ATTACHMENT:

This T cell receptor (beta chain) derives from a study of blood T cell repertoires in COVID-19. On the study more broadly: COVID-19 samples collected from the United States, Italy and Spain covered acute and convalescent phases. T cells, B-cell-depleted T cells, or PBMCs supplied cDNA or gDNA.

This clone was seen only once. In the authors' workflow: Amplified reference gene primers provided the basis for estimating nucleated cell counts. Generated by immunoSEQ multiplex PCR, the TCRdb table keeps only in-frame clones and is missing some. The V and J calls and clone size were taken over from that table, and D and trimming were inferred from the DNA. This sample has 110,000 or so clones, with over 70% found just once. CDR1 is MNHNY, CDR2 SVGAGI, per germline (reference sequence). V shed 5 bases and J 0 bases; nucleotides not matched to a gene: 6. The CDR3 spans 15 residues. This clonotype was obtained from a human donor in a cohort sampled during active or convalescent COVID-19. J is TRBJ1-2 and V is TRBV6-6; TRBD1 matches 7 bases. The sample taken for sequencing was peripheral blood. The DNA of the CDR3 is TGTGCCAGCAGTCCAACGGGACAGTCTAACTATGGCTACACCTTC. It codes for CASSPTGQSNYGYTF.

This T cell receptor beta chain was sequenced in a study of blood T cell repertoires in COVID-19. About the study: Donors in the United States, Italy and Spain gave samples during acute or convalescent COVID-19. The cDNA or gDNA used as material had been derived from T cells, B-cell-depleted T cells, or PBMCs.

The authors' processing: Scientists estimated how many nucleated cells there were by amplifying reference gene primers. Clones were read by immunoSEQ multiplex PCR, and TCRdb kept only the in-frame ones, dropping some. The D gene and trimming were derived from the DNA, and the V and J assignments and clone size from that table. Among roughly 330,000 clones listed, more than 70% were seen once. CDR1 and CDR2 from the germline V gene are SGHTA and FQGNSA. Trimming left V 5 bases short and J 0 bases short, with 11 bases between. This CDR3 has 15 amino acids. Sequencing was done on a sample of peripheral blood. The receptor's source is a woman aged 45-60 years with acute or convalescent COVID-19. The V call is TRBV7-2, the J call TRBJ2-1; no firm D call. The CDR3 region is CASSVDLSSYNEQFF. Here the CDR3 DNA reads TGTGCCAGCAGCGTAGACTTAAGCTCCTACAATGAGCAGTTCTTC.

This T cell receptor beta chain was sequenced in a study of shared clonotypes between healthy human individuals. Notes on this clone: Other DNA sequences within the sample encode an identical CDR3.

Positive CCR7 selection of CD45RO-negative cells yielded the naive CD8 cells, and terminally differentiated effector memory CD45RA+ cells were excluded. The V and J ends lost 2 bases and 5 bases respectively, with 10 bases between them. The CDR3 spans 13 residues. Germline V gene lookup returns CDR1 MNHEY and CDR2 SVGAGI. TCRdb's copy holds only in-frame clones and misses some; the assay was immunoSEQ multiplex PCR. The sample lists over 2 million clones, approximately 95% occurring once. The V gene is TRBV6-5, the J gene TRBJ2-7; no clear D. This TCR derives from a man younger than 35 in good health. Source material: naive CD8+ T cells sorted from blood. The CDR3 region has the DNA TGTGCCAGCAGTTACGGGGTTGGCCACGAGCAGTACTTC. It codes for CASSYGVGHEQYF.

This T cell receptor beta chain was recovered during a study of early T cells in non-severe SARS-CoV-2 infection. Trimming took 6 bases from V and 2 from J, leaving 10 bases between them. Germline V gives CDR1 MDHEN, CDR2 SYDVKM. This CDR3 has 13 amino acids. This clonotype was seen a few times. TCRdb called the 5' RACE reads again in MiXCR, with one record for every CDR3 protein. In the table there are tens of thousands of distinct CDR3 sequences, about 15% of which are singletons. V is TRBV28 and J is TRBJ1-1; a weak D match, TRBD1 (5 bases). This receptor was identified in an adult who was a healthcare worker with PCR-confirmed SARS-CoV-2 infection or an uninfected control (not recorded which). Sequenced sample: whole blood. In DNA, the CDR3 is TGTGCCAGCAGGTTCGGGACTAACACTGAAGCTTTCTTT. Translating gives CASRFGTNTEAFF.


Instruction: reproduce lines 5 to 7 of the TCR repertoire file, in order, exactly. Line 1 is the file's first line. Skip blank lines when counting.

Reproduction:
This T cell receptor beta chain was sequenced in a study of shared clonotypes between healthy human individuals. Notes on this clone: Other DNA sequences within the sample encode an identical CDR3.

Positive CCR7 selection of CD45RO-negative cells yielded the naive CD8 cells, and terminally differentiated effector memory CD45RA+ cells were excluded. The V and J ends lost 2 bases and 5 bases respectively, with 10 bases between them. The CDR3 spans 13 residues. Germline V gene lookup returns CDR1 MNHEY and CDR2 SVGAGI. TCRdb's copy holds only in-frame clones and misses some; the assay was immunoSEQ multiplex PCR. The sample lists over 2 million clones, approximately 95% occurring once. The V gene is TRBV6-5, the J gene TRBJ2-7; no clear D. This TCR derives from a man younger than 35 in good health. Source material: naive CD8+ T cells sorted from blood. The CDR3 region has the DNA TGTGCCAGCAGTTACGGGGTTGGCCACGAGCAGTACTTC. It codes for CASSYGVGHEQYF.

This T cell receptor beta chain was recovered during a study of early T cells in non-severe SARS-CoV-2 infection. Trimming took 6 bases from V and 2 from J, leaving 10 bases between them. Germline V gives CDR1 MDHEN, CDR2 SYDVKM. This CDR3 has 13 amino acids. This clonotype was seen a few times. TCRdb called the 5' RACE reads again in MiXCR, with one record for every CDR3 protein. In the table there are tens of thousands of distinct CDR3 sequences, about 15% of which are singletons. V is TRBV28 and J is TRBJ1-1; a weak D match, TRBD1 (5 bases). This receptor was identified in an adult who was a healthcare worker with PCR-confirmed SARS-CoV-2 infection or an uninfected control (not recorded which). Sequenced sample: whole blood. In DNA, the CDR3 is TGTGCCAGCAGGTTCGGGACTAACACTGAAGCTTTCTTT. Translating gives CASRFGTNTEAFF.